This May, Walla Faces is adding a new wine to its lineup: the 2013 rosé.  This wine was co-produced by winemakers Rick Johnson and Victor de la Luz.  It is the color of a beautiful Charlotte Armstrong rose— bright, pink and fresh—and it absolutely sparkles inside a wine glass.  With fragrant notes of cinnamon and strawberry, this beautiful beverage will give you a whole new appreciation for pink!

We are certainly embracing pink ourselves here at the winery! In honor of the rosé, we have replanted the gardens, which are now blooming bright with fresh new flowers and roses celebrating our new favorite color.

What makes wine pink?

You’ve heard of red wine and white wine. But how did we make a rosé such a bright color of grapefruit pink? No, we didn’t just blend red and white wines together, as I might have guessed a year ago! The answer has to do with where a wine’s color come from. I once assumed that green grapes made white wine and red grapes made red wine. But this is only partially true. You do need red or black grapes for red wine.  But as it turns out, you can use dark-colored grapes for white wines too!

Well, how does that work?

The color of a wine is actually determined during the winemaking process. After grapes have been harvested, they’re crushed to release their juice.  Left in the juice are the grape skins and seeds, called pomace. For white wines, the pomace is quickly removed from the juice, but for darker wines, the pomace is allowed to soak in the juice.

To make a rosé, as you might have guessed, you take the middle road. Rather than immediately removing the pomace, and rather than letting it soak in the juice until it turns deep red, you allow the pomace to soak for a short amount of time—usually a day or less. The result is a wine that isn’t as pale as a white or as dark as a red, but somewhere between the two.

Why else are we excited about rosé?

Rosé isn’t from a specific grape or region; it’s just a genre of wine, like red or white. The biggest producers by volume are France, Spain (where it’s “rosado”), Italy (“rosato”), and the United States. Most rosé wines are blends of multiple grapes. Some of the most common grape varieties used in dry/European-style rosé are Grenache, Sangiovese, Syrah, Mourvèdre, Carignan, Cinsault, and Pinot Noir. The grapes that make up our rosé blend are typical of the rosés of the Provence region in France, but we’ve selected entirely North American grapes for the wine.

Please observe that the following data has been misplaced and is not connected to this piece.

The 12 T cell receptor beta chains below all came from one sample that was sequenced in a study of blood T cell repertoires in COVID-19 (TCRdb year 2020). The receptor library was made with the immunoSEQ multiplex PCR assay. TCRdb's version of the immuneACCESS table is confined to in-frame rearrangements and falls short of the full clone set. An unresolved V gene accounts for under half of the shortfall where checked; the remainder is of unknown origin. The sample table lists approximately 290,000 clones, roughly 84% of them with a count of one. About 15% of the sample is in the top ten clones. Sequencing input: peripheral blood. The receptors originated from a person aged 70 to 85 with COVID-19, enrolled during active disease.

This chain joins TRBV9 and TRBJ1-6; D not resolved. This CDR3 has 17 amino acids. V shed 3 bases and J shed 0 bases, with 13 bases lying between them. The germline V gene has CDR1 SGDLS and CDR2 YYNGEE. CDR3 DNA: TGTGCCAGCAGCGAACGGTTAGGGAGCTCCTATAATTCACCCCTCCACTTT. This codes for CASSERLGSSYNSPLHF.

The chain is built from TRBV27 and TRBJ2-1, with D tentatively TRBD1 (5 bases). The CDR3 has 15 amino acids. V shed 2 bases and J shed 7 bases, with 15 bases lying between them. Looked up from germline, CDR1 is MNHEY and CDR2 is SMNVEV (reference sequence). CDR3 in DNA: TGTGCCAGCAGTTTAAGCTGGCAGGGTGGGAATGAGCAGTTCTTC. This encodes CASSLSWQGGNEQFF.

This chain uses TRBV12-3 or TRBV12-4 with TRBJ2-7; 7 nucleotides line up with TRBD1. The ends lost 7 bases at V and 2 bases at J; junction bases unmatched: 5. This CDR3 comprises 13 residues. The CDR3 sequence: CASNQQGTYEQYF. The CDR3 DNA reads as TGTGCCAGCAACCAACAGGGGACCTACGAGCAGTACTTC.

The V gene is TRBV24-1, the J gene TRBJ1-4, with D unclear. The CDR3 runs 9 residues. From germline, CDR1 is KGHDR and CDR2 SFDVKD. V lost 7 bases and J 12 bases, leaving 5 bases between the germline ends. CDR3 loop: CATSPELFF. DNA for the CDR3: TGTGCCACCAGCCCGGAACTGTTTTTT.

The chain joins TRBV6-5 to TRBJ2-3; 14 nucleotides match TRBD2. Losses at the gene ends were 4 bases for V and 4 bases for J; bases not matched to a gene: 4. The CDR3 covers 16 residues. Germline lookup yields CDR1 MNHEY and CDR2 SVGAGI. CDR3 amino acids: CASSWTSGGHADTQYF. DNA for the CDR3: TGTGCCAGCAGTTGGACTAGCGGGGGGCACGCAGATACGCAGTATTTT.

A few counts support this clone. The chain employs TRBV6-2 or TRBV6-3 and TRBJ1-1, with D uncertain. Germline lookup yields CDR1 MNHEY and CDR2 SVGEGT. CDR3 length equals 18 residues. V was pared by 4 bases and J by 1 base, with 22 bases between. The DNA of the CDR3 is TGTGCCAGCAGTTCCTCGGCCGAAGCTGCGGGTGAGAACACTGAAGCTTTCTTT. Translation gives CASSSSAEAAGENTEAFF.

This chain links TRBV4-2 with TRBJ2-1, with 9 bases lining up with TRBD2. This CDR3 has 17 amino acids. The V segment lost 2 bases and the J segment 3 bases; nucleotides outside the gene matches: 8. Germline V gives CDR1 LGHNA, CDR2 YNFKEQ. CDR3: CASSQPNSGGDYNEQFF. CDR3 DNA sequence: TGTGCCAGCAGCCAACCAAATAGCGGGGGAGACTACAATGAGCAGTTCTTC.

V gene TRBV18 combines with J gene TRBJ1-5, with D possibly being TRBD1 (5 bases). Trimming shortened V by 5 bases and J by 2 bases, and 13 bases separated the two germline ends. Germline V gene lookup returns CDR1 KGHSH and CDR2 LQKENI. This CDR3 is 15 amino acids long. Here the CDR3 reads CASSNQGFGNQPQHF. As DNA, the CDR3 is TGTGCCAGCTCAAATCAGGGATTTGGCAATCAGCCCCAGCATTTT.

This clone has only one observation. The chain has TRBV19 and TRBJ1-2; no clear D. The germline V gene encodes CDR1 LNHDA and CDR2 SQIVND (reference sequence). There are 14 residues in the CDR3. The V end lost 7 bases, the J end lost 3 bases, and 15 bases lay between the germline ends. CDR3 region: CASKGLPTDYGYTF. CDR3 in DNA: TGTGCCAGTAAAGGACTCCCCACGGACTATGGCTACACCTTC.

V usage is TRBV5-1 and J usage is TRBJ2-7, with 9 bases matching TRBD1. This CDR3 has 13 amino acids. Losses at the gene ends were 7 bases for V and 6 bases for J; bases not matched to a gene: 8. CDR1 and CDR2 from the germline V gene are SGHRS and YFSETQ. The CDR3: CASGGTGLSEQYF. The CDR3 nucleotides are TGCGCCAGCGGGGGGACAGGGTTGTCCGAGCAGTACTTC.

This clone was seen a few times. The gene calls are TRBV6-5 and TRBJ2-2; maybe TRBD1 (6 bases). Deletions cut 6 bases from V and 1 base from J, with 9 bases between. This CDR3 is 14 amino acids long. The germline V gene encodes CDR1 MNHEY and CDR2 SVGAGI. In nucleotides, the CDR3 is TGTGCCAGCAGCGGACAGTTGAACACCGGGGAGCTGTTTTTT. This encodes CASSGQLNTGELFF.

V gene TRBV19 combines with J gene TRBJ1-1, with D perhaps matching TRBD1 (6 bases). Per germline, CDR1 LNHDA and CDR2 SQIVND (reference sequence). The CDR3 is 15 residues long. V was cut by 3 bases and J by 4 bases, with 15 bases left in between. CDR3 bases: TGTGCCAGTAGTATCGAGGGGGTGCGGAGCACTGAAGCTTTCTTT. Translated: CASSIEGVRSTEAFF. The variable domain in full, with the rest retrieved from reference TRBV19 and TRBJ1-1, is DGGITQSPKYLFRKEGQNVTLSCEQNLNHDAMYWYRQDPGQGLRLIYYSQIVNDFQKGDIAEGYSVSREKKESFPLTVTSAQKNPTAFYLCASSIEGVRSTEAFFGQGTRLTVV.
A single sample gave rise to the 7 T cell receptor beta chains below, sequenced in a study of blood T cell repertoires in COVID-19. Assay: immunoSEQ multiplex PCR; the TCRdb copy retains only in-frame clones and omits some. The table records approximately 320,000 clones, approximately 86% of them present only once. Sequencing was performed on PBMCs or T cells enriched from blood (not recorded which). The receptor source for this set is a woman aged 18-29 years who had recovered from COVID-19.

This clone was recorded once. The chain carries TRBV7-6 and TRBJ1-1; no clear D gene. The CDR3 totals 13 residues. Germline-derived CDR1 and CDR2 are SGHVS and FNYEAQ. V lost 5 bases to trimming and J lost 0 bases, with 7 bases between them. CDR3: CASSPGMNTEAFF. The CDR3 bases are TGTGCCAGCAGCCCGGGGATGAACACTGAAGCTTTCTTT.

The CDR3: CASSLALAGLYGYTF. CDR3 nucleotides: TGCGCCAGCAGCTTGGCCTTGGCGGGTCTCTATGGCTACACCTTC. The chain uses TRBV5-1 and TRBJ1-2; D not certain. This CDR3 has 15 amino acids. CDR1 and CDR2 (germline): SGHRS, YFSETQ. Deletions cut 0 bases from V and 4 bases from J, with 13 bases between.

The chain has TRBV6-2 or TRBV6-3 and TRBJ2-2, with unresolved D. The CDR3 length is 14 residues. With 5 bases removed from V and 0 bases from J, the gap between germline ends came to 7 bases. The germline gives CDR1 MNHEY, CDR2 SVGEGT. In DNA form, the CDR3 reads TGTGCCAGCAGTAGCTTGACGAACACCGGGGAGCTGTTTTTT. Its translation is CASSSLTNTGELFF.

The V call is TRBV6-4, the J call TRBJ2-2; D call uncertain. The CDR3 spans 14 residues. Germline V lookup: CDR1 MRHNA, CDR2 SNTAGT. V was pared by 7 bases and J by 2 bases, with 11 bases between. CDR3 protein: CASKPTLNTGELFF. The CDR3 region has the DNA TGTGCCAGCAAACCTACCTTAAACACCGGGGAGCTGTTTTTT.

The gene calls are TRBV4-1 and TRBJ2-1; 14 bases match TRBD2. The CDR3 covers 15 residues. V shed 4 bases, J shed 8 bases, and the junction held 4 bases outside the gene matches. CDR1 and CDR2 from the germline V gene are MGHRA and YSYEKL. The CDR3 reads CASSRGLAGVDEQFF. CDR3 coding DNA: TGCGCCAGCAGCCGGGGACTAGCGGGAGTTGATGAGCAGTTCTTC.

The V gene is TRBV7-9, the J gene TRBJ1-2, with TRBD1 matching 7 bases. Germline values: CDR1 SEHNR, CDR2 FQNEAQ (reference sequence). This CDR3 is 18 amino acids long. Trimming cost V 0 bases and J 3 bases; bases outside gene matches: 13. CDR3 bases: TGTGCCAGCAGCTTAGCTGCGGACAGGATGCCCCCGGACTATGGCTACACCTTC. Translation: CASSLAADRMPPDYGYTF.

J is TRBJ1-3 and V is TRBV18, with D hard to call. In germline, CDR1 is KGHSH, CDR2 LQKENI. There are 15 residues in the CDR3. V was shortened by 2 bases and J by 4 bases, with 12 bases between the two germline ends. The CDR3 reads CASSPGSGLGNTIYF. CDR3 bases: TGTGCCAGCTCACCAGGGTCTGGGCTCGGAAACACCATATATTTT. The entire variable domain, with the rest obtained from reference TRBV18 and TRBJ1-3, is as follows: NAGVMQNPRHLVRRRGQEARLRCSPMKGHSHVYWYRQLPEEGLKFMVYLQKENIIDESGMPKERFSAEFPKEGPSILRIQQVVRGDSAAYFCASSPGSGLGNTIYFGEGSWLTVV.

A rosé can represent the best characteristics of both red and white wines. For instance, some cheeses go better with white wine, some with red; yet almost all pair well with dry rosé, which has the acidity of white wine and the fruit character of red. Our rosé, which is a blend of Couinoise, Mourvedre, and Syrah grapes, is at once spicy and velvety smooth, with both savory and fruity notes. We think it will make a scrumptious pairing with a spicy barbecue sauce, making it perfect for spring and summer parties.

We’re excited to add this striking new wine to our lineup. Once it’s released in May, visit one of our Walla Walla tasting rooms or check out our online store to give it a try!  You’ll be glad you did. Long live pink!

Want to learn more about the creation of our rosé? Read about the winemaking process here.

Chocolate and Valentine’s Day

When you think of Valentine’s Day, what comes to mind? A romantic getaway with someone special? An elegant bottle of red wine? Or perhaps… chocolate? In recognition of the holiday, we’d like to take a look at chocolate—its history, the offerings here in Walla Walla and in our very own tasting room!

Although today, chocolate seems like the quintessential Valentine’s Day gift, its association with the holiday is actually fairly recent. St. Valentine’s Day has existed since the 1400’s, yet it wasn’t until the late 19th century that a Briton named Richard Cadbury introduced “eating chocolate” as a treat to share with one’s valentine. Almost 500 years of Valentine’s Day without chocolate—can you believe it? Naturally, once Cadbury introduced the idea of edible chocolates in lavishly decorated boxes, it took off. And today, heart-shaped boxes of chocolate can be found everywhere in the weeks leading up to Valentine’s Day!